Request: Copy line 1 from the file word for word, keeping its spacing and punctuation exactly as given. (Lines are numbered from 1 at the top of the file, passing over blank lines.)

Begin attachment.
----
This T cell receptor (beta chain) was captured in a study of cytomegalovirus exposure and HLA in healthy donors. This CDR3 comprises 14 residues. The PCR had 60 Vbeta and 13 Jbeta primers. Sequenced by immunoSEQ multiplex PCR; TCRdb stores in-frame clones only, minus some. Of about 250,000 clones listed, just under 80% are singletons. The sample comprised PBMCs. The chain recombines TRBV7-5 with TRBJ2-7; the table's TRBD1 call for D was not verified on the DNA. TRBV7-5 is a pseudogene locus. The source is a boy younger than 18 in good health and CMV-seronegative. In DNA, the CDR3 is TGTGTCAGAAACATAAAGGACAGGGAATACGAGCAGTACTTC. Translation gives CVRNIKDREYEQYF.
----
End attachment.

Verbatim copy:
This T cell receptor (beta chain) was captured in a study of cytomegalovirus exposure and HLA in healthy donors. This CDR3 comprises 14 residues. The PCR had 60 Vbeta and 13 Jbeta primers. Sequenced by immunoSEQ multiplex PCR; TCRdb stores in-frame clones only, minus some. Of about 250,000 clones listed, just under 80% are singletons. The sample comprised PBMCs. The chain recombines TRBV7-5 with TRBJ2-7; the table's TRBD1 call for D was not verified on the DNA. TRBV7-5 is a pseudogene locus. The source is a boy younger than 18 in good health and CMV-seronegative. In DNA, the CDR3 is TGTGTCAGAAACATAAAGGACAGGGAATACGAGCAGTACTTC. Translation gives CVRNIKDREYEQYF.